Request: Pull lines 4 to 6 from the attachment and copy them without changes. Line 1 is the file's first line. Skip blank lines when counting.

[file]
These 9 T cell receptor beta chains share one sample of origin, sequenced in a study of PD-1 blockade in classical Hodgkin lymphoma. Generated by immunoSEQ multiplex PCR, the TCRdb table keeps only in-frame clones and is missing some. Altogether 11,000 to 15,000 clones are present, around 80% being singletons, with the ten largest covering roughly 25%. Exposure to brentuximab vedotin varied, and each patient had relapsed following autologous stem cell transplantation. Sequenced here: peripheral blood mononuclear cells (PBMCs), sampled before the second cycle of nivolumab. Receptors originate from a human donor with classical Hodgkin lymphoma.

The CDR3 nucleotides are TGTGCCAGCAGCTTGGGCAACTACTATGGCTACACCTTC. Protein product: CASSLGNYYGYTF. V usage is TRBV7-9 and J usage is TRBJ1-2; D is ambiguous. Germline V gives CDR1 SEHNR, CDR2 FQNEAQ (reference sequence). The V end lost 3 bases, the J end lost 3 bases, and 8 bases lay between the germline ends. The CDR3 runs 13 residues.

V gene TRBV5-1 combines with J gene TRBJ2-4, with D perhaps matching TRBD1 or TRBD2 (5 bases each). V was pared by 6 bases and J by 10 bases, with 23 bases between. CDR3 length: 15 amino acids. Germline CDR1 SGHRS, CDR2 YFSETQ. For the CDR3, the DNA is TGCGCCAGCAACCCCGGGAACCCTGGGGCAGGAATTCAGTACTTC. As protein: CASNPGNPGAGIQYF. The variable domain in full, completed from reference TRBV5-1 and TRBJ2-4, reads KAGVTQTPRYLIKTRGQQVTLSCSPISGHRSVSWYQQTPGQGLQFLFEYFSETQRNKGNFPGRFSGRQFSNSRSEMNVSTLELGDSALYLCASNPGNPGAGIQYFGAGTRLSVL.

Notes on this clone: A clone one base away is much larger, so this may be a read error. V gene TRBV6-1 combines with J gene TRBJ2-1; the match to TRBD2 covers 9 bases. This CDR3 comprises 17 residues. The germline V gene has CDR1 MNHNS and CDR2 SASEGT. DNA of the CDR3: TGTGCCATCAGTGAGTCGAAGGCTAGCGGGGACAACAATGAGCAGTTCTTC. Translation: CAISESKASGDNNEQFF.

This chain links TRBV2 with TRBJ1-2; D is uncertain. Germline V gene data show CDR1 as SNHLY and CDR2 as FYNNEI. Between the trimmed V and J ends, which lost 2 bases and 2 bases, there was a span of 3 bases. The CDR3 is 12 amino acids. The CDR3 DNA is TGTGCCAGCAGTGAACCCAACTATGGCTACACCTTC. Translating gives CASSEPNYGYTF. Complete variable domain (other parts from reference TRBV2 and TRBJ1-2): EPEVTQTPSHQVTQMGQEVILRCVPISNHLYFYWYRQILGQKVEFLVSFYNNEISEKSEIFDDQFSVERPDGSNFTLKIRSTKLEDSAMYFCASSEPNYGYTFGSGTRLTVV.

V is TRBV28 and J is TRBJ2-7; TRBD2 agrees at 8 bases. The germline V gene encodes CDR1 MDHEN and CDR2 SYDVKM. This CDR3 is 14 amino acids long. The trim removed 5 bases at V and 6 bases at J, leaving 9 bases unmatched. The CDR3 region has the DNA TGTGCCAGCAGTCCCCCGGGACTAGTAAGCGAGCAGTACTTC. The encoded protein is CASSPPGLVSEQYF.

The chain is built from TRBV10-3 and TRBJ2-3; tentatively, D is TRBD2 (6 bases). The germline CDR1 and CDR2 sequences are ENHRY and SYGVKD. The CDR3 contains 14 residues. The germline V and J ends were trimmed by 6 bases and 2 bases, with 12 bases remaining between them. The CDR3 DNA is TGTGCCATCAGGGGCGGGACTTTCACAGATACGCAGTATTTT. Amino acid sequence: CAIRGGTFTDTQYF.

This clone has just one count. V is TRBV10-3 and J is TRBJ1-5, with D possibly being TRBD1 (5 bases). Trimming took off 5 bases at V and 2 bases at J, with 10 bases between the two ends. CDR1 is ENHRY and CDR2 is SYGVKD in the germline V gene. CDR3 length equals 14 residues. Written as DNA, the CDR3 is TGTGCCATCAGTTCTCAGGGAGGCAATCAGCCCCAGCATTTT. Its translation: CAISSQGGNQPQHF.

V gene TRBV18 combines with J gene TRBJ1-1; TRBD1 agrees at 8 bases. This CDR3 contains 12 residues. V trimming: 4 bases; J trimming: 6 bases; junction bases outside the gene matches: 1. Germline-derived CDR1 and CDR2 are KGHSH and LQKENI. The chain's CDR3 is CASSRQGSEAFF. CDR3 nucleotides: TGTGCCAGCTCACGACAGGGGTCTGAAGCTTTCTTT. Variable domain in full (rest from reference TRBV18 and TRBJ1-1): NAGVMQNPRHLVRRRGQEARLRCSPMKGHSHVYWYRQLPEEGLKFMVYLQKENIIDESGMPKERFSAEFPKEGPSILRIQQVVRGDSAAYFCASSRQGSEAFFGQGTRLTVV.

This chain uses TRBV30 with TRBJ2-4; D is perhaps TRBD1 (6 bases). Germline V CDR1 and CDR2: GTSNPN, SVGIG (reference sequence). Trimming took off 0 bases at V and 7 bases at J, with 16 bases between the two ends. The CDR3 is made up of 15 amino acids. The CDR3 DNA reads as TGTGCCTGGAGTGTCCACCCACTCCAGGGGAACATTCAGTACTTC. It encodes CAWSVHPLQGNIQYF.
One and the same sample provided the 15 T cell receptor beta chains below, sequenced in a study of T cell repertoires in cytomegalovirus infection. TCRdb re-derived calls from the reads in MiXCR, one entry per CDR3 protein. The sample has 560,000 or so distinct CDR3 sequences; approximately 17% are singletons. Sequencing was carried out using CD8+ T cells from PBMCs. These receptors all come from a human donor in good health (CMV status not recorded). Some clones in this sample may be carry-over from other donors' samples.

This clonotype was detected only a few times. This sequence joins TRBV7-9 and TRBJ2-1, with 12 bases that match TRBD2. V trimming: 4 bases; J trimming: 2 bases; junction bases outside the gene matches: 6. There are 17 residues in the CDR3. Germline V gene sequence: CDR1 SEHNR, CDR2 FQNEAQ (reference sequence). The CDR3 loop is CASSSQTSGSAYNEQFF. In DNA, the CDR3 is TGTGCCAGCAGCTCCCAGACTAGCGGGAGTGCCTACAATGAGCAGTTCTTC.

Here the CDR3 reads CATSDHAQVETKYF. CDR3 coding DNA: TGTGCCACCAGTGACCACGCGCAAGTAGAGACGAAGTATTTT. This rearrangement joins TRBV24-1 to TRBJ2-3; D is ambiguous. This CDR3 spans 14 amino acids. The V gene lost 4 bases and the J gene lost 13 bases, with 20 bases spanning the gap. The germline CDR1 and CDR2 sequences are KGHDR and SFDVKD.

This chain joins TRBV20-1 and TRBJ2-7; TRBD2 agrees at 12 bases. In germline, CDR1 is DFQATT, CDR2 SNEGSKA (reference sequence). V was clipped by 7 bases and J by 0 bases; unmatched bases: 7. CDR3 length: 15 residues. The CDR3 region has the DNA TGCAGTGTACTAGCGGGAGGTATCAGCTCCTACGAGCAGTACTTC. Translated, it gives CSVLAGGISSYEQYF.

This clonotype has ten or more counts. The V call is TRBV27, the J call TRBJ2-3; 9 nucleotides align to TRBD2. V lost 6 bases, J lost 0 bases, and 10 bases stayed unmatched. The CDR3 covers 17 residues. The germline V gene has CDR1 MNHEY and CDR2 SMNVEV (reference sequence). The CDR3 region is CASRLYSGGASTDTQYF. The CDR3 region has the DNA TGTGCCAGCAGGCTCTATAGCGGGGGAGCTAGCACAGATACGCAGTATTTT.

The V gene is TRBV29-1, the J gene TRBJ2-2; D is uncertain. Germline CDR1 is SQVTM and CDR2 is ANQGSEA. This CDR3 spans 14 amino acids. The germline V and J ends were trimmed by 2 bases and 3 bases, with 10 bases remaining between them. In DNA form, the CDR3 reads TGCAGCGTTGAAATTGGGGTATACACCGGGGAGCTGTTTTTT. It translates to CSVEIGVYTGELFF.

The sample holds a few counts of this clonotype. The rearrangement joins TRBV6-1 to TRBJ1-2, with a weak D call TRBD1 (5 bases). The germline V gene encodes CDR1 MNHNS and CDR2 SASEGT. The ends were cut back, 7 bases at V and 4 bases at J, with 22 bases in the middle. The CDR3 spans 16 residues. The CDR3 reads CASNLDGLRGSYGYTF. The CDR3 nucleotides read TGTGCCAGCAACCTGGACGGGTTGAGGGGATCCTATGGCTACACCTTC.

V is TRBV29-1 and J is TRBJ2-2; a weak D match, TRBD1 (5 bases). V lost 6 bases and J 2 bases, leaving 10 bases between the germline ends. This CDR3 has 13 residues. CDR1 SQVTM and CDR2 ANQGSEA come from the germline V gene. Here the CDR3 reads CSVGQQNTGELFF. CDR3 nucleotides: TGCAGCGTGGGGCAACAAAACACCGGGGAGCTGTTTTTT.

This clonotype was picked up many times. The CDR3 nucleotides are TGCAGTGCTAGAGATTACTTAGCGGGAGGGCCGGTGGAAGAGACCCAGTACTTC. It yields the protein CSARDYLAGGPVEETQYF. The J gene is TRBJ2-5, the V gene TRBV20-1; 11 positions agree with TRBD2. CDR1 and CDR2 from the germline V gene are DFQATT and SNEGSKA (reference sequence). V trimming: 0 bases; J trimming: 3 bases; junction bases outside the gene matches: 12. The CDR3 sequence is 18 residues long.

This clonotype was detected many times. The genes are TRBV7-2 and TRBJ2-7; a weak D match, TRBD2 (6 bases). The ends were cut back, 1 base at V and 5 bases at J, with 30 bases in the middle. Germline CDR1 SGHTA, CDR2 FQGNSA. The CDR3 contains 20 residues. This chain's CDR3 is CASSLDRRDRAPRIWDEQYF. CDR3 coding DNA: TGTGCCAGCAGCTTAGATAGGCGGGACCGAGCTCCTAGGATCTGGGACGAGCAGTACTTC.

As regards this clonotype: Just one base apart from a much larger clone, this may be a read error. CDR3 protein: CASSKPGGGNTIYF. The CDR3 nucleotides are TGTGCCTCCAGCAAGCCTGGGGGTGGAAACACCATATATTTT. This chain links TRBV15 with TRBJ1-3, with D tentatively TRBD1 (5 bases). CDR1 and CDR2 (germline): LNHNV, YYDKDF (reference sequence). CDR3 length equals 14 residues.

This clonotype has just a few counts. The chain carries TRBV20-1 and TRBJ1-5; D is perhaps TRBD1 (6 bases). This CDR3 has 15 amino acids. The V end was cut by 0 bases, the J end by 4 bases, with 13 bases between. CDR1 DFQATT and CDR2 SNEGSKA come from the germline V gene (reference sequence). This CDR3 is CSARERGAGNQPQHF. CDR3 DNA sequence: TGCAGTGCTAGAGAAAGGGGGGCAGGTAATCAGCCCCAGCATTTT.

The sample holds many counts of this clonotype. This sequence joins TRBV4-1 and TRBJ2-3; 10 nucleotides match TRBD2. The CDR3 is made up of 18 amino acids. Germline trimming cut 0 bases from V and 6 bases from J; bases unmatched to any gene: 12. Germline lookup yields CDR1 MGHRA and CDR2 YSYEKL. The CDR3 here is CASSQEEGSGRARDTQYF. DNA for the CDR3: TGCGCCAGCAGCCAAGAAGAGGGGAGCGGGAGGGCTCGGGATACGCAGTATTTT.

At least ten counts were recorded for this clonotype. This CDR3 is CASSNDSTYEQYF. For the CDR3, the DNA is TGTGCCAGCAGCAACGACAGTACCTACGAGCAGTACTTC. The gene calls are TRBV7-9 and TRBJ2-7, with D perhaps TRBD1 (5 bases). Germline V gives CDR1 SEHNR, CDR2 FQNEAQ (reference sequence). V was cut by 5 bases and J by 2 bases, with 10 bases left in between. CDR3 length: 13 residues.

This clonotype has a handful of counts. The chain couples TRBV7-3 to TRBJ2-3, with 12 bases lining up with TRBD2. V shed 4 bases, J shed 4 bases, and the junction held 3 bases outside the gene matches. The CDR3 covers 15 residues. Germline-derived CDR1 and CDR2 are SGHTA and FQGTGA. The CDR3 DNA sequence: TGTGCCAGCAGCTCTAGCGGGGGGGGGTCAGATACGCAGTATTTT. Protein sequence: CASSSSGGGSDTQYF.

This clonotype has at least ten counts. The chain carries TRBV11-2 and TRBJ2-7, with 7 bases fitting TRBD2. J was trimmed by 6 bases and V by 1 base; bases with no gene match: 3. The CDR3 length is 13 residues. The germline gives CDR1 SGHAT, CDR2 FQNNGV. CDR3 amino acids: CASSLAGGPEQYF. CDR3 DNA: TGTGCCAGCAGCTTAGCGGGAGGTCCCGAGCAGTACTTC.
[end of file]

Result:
Notes on this clone: A clone one base away is much larger, so this may be a read error. V gene TRBV6-1 combines with J gene TRBJ2-1; the match to TRBD2 covers 9 bases. This CDR3 comprises 17 residues. The germline V gene has CDR1 MNHNS and CDR2 SASEGT. DNA of the CDR3: TGTGCCATCAGTGAGTCGAAGGCTAGCGGGGACAACAATGAGCAGTTCTTC. Translation: CAISESKASGDNNEQFF.

This chain links TRBV2 with TRBJ1-2; D is uncertain. Germline V gene data show CDR1 as SNHLY and CDR2 as FYNNEI. Between the trimmed V and J ends, which lost 2 bases and 2 bases, there was a span of 3 bases. The CDR3 is 12 amino acids. The CDR3 DNA is TGTGCCAGCAGTGAACCCAACTATGGCTACACCTTC. Translating gives CASSEPNYGYTF. Complete variable domain (other parts from reference TRBV2 and TRBJ1-2): EPEVTQTPSHQVTQMGQEVILRCVPISNHLYFYWYRQILGQKVEFLVSFYNNEISEKSEIFDDQFSVERPDGSNFTLKIRSTKLEDSAMYFCASSEPNYGYTFGSGTRLTVV.

V is TRBV28 and J is TRBJ2-7; TRBD2 agrees at 8 bases. The germline V gene encodes CDR1 MDHEN and CDR2 SYDVKM. This CDR3 is 14 amino acids long. The trim removed 5 bases at V and 6 bases at J, leaving 9 bases unmatched. The CDR3 region has the DNA TGTGCCAGCAGTCCCCCGGGACTAGTAAGCGAGCAGTACTTC. The encoded protein is CASSPPGLVSEQYF.